Small-scale coffee farmers in Costa Rica have identified fluctuations in their crop yields, or alternate-bearing, as major obstacles to livelihood stability. Climate change is likely to exacerbate such fluctuations and has already pushed coffee production to higher altitudes. Despite the socio-ecological significance of alternate-bearing, we lack an understanding of how it relates to farm altitude and farm management decision-making. Gabriela use a mixed-methods approach integrating farmer interviews and farm assessments in Costa Rica to explore stability through a socio-environmental lens. Findings will be synthesized into a conceptual model describing the relationships and feedbacks between the social (i.e. management decisions) and environmental (i.e. farm altitude) factors affecting yield stability. Gabriela will also identify opportunities for enhanced knowledge-transfer between the scientific and coffee-farming communities. Finally, Gabriela will work with the local cooperative to integrate the results into informed management recommendations.
Gabriela is a PhD candidate in the Graduate School of Arts and Sciences in the Biology department. She expects to complete her studies in May 2021. Before coming to Tufts, Gabriela earned her B.A. from Boston College in Psychology with a minor in Philosophy. After graduating from B.C. Gabriela spent a year in Santiago where she had a yearlong internship in the biochemistry department at the Universidad de Santiago Chile, which helped her transition from psychology to biology. Once she was back in the United States, Gabriela spent some time conducting research at Harvard University and later the Oak Ridge National Laboratory as a GEM Full Fellow. These experiences helped prepare her to pursue her doctorate in biology at Tufts. At Tufts, Gabriela has facilitated various ESL workshops and has served on panels encouraging underrepresented groups to pursue graduate education. She also frequently attends the Environmental Studies Lunch & Learn weekly seminar series.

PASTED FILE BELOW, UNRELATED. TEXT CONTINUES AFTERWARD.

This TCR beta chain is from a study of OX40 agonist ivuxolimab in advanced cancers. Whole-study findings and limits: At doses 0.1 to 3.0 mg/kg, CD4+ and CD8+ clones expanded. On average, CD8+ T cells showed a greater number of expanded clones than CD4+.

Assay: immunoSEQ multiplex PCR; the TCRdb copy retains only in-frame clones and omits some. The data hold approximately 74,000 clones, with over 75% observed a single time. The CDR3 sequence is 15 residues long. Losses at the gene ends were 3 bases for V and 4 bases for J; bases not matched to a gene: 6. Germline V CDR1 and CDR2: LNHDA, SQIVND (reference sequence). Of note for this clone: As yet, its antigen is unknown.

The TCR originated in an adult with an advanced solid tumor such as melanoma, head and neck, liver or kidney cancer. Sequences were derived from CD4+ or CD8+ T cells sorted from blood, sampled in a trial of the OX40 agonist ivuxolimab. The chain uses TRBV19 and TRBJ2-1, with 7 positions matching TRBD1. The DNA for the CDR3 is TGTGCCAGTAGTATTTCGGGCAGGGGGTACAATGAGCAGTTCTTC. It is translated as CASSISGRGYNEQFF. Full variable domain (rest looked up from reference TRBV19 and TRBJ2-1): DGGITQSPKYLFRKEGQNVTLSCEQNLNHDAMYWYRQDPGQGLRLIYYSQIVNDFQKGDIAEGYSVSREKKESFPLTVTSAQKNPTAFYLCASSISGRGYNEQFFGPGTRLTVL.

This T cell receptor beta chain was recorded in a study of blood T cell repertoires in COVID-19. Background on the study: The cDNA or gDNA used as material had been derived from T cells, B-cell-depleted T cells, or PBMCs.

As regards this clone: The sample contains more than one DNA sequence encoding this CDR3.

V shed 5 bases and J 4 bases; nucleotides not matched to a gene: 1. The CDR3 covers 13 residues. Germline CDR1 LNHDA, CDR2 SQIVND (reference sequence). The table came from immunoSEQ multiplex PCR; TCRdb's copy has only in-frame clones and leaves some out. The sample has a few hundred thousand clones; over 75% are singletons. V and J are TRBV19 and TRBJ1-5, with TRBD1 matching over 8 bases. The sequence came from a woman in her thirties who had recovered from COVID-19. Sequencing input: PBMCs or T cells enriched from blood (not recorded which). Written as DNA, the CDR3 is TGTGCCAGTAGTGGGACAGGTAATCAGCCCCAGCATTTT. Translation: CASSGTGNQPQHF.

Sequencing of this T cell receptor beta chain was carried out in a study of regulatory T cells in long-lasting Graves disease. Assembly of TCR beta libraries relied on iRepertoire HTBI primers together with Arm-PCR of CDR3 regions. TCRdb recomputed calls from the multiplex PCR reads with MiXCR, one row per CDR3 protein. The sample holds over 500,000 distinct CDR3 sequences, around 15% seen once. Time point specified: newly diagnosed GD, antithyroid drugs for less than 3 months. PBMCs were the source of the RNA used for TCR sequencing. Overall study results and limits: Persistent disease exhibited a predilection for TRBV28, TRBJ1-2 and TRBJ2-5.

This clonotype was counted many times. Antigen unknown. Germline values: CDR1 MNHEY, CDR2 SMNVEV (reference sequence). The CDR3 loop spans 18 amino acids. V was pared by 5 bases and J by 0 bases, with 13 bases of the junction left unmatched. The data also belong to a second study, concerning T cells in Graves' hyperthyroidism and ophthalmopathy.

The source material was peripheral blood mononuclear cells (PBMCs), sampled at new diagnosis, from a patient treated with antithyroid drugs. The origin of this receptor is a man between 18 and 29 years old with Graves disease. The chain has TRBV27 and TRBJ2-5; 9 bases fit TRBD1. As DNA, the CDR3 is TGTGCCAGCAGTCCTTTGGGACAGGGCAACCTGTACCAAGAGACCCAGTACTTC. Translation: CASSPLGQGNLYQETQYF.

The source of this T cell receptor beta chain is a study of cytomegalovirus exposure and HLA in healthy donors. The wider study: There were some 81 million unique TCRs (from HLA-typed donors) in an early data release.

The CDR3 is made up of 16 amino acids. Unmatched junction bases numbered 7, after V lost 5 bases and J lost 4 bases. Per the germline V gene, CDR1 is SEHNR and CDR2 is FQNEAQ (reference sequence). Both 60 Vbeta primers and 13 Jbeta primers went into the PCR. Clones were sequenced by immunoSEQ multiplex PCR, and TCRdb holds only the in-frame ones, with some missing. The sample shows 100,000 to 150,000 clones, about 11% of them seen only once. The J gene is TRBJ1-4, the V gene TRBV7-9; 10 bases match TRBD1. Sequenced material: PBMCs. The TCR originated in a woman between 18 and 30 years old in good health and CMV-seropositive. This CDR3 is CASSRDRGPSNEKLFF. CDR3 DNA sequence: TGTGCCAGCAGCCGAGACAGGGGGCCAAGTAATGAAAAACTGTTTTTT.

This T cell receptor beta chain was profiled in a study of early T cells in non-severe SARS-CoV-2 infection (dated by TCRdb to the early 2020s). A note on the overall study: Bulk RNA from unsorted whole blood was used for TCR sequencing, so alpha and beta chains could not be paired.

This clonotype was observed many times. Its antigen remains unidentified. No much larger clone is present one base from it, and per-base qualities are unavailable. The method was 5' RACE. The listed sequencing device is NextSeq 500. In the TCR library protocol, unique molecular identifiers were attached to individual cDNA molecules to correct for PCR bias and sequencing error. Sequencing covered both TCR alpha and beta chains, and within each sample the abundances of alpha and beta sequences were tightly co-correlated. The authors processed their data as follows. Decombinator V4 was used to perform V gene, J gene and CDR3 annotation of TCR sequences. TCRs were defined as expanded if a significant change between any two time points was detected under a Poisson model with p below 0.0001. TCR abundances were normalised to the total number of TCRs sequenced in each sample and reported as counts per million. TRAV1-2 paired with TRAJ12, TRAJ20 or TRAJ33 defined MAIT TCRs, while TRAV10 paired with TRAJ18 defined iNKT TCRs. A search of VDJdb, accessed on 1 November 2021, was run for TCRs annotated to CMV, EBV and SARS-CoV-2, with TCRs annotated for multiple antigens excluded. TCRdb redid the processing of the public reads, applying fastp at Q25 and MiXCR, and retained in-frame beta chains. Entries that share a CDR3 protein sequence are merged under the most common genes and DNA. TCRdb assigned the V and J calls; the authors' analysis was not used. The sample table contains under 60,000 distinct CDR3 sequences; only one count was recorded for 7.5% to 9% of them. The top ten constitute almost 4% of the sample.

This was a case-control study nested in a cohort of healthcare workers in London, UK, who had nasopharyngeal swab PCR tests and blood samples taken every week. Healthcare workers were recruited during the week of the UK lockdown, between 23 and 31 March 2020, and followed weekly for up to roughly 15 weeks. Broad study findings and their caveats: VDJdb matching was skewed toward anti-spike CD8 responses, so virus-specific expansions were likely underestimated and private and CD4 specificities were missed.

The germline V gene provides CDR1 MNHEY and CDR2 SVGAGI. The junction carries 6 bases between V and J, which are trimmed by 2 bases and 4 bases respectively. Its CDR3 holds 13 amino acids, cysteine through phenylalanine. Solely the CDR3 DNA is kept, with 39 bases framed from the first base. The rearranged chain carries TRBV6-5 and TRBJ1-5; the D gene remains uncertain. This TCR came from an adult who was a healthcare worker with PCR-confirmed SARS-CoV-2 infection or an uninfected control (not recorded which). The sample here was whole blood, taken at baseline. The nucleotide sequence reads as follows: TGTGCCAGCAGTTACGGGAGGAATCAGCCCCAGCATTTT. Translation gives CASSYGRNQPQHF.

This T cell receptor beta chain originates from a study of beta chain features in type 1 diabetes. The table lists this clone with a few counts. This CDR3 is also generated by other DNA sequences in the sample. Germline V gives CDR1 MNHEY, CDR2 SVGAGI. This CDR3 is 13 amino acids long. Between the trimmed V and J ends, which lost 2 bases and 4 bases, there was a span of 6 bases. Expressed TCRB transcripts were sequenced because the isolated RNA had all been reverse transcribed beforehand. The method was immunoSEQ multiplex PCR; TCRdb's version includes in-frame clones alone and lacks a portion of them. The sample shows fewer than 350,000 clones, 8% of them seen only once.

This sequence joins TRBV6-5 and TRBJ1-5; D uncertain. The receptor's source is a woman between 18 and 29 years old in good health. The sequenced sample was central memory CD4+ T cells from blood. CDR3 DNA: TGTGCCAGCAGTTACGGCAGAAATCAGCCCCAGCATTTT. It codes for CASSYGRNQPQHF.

Current Studies and Future Goals
When asked what she found most meaningful about her field of study, Gabriela responded with the following: "As farmers face numerous pressures, including a changing climate and a rapidly growing global population, I am passionate about harnessing traditional knowledge and ecological relationships to build resilience".
When asked what interested her in becoming a TIE Fellow, Elly responded with the following: "Like many of today’s most pressing challenges, sustainably feeding the growing global population requires an interdisciplinary approach that spans the social and natural domains. The TIE Fellowship plays a predominant role at Tufts in preparing the next generation of researchers to pursue meaningful, solution-driven, collaborative projects that address socio-ecological problems".
Gabriela would like to be at a research university or international organization/research center focusing on finding solutions to unique challenges faced by farmers once she completes her studies at Tufts.
When not doing school work (or on the coffee farms!), Gabriela can be found painting, gardening, playing soccer, or doing yoga.
Favorite food/drink: Mom's cheesecake
Favorite Place You've Visited: Patagonia, Chile
Favorite Course Taken at Tufts: Tropical Ecology and Conservation